Hannaford Gives Three Stars to Healthiest Foods
Hannaford Bros. is looking out for the nutritional health of its shoppers. The chain recently announced it was creating a nutritional ranking system that would alert customers using stars on shelf price tags.
One star on a shelf tag would signify a good nutritional profile while items with three stars would be deemed to be the best value.
Foods that do not even rate a star are those that fail to meet the criteria established by Hannaford’s scientific panel, which includes nutrition experts from the University of North Carolina, Dartmouth School of Medicine, Tufts University, Food Nutrition & Policy Consultants, University of California at Davis, University of Southern Maine and Harvard University.
According to a report by The Business Review (Albany, NY), less than one-quarter of the products sold in Hannaford’s stores receive a ranking of one or more stars.
Some items, such as coffee, tea and water, are not ranked because they contain less than five calories per serving. Baby foods are also not included in Hannaford’s ranking system.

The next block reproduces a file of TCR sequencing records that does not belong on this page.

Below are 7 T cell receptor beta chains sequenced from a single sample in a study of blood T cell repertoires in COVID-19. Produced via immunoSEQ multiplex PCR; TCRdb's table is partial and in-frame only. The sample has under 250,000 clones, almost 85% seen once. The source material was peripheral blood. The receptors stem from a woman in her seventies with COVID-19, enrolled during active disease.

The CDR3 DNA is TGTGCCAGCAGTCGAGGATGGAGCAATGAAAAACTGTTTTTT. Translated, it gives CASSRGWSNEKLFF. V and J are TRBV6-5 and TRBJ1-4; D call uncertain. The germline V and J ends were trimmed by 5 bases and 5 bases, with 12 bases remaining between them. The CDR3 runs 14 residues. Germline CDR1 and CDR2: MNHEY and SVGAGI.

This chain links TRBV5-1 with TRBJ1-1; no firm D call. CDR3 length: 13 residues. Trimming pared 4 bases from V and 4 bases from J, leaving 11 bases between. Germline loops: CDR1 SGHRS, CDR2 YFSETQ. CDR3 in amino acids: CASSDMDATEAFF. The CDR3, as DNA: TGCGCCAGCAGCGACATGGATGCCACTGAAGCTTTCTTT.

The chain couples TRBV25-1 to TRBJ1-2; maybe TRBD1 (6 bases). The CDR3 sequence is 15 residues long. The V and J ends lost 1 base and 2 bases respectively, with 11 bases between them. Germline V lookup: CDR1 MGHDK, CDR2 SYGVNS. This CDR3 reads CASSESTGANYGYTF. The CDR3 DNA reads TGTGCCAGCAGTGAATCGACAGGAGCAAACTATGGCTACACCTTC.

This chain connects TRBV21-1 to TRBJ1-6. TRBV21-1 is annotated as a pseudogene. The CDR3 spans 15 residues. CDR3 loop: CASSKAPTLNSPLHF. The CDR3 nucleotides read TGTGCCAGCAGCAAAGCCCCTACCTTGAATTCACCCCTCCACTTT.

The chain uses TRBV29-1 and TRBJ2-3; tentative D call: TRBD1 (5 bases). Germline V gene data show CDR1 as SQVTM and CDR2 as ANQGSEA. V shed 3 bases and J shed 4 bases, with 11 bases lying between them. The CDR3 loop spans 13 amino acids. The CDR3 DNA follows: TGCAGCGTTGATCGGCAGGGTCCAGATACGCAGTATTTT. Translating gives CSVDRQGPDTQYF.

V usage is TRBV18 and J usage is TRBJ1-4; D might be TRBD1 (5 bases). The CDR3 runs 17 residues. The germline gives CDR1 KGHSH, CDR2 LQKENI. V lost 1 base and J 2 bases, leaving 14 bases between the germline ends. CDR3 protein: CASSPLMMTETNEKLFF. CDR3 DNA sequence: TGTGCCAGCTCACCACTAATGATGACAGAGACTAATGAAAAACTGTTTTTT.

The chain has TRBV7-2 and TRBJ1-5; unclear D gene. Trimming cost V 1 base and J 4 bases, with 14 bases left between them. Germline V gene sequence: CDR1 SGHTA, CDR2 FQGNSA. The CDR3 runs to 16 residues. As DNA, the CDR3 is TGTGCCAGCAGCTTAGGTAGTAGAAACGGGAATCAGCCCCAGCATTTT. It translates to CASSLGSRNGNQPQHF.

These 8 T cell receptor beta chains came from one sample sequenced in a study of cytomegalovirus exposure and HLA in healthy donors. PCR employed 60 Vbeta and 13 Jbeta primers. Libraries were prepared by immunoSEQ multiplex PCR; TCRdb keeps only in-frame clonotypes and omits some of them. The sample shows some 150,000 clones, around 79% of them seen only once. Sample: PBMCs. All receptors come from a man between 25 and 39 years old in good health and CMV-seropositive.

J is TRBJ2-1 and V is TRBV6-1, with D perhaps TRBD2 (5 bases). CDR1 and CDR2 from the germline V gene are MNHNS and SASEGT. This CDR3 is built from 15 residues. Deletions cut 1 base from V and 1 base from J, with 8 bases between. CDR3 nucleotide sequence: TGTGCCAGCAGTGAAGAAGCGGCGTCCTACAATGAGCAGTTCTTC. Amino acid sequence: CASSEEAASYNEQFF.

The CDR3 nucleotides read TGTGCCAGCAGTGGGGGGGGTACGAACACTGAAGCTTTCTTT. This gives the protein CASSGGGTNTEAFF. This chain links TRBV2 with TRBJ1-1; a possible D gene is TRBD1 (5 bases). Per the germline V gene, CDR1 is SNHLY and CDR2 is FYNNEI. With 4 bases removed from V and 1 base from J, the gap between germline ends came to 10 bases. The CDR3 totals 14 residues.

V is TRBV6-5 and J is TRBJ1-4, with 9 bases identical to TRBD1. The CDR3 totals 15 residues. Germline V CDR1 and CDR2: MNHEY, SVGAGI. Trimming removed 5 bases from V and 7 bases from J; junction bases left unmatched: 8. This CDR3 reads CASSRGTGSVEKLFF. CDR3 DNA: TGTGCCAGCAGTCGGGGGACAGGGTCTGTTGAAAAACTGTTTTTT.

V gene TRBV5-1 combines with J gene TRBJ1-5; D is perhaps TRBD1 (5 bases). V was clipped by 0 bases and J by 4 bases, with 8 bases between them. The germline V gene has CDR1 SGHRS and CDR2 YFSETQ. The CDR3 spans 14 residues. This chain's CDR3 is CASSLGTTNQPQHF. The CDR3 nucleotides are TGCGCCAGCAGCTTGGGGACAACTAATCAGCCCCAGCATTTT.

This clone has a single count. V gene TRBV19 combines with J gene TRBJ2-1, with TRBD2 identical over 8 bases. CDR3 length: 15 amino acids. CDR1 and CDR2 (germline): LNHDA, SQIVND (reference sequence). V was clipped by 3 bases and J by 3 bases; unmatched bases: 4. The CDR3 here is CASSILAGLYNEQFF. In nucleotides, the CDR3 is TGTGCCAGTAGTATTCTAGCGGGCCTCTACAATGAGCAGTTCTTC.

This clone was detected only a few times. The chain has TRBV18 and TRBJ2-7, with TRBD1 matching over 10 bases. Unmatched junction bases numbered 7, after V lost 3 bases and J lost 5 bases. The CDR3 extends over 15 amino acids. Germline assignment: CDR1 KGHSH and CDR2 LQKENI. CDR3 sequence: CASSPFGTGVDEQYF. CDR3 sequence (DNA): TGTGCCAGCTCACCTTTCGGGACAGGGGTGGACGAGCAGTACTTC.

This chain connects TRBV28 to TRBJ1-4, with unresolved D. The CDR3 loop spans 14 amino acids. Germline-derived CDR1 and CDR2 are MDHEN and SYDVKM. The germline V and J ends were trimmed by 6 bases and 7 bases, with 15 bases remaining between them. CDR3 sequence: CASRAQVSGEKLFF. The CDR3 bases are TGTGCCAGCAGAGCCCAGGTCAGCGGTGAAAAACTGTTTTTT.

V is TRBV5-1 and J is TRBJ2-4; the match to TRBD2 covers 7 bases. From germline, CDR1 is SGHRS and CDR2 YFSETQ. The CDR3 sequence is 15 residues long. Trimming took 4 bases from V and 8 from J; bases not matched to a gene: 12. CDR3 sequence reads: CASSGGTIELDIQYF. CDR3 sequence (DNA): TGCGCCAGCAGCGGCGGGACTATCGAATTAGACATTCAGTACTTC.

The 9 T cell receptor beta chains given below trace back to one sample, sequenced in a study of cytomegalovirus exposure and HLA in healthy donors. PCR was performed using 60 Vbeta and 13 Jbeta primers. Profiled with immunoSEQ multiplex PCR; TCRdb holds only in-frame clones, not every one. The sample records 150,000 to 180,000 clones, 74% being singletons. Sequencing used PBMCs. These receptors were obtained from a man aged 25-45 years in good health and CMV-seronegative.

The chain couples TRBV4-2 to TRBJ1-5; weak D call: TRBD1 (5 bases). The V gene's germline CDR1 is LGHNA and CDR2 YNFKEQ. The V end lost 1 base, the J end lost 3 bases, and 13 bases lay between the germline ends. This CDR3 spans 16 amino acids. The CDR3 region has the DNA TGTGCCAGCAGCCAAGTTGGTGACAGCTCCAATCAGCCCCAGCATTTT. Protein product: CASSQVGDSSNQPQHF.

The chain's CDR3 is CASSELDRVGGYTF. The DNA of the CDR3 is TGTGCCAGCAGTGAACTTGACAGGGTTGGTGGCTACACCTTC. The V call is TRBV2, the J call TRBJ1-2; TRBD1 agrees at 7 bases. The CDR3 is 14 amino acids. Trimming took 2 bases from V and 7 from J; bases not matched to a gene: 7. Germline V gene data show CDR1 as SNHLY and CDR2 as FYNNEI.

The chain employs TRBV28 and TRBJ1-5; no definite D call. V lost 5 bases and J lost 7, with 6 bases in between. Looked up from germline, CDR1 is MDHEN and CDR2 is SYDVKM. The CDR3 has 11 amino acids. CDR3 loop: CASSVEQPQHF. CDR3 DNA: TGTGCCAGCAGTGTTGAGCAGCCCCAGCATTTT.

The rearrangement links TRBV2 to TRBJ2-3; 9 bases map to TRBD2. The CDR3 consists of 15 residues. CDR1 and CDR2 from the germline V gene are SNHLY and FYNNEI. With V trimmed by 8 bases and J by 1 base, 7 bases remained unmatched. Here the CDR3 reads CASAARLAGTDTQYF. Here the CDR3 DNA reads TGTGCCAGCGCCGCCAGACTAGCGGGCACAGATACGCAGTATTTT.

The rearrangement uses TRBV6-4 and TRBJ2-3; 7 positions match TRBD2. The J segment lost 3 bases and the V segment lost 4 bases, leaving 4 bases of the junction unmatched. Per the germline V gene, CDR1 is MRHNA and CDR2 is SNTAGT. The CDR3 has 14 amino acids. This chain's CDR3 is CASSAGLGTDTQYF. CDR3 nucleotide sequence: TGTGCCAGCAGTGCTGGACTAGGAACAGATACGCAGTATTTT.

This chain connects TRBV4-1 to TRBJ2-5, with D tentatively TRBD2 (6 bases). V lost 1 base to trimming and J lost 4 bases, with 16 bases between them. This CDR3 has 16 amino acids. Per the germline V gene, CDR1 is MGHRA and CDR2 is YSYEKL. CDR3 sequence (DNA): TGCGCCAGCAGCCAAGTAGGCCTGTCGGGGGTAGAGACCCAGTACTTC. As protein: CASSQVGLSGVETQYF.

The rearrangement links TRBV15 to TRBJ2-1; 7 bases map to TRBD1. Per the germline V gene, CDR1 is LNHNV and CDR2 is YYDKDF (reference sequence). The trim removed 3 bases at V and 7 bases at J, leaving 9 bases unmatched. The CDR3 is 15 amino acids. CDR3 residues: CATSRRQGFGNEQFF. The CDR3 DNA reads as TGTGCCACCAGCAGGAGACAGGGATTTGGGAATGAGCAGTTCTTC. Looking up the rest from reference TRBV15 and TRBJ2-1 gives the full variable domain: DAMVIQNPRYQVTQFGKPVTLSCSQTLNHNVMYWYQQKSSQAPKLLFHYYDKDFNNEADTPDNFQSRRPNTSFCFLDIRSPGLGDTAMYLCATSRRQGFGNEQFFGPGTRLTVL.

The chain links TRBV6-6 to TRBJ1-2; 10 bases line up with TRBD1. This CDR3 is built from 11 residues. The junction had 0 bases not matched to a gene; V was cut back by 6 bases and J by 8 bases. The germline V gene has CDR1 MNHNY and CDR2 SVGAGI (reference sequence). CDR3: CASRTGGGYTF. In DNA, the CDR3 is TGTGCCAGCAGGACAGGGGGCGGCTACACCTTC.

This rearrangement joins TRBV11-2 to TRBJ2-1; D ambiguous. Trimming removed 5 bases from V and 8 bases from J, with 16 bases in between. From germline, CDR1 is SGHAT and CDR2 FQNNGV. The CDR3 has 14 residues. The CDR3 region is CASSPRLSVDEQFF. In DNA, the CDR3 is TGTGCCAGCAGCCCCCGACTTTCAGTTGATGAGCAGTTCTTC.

Hannaford’s ranking system came out of consumer research done by the company, which found many of its shoppers were confused about the nutritional value of many foods.
Bill Greer, a spokesperson for the Food Marketing Institute (FMI), called Hannaford’s star ranking system “an exceptional nutritional education program.”
Hannaford Bros. joins a number of other retailers that have developed programs to help shoppers make more informed nutritional purchasing decisions.
United Supermarkets in Lubbock, Texas, for example, uses red shelf tags to identify foods considered good for heart health.
Ukrop’s in Virginia highlights items that meet the needs of consumers looking for vegetarian, gluten-free, low-fat or low-sodium items.
Discussion Questions: What are your thoughts on the attempts by Hannaford Bros. and others to help take some of the confusion out of food choices by
consumers? Is it possible that some grocers will wind up facing negative business consequences as a result of taking some of the confusion out of the equation?
Interestingly, according to the Business Review article, only 23 percent of the more than 27,000 items carried by Hannaford Bros. rated a single
star or more.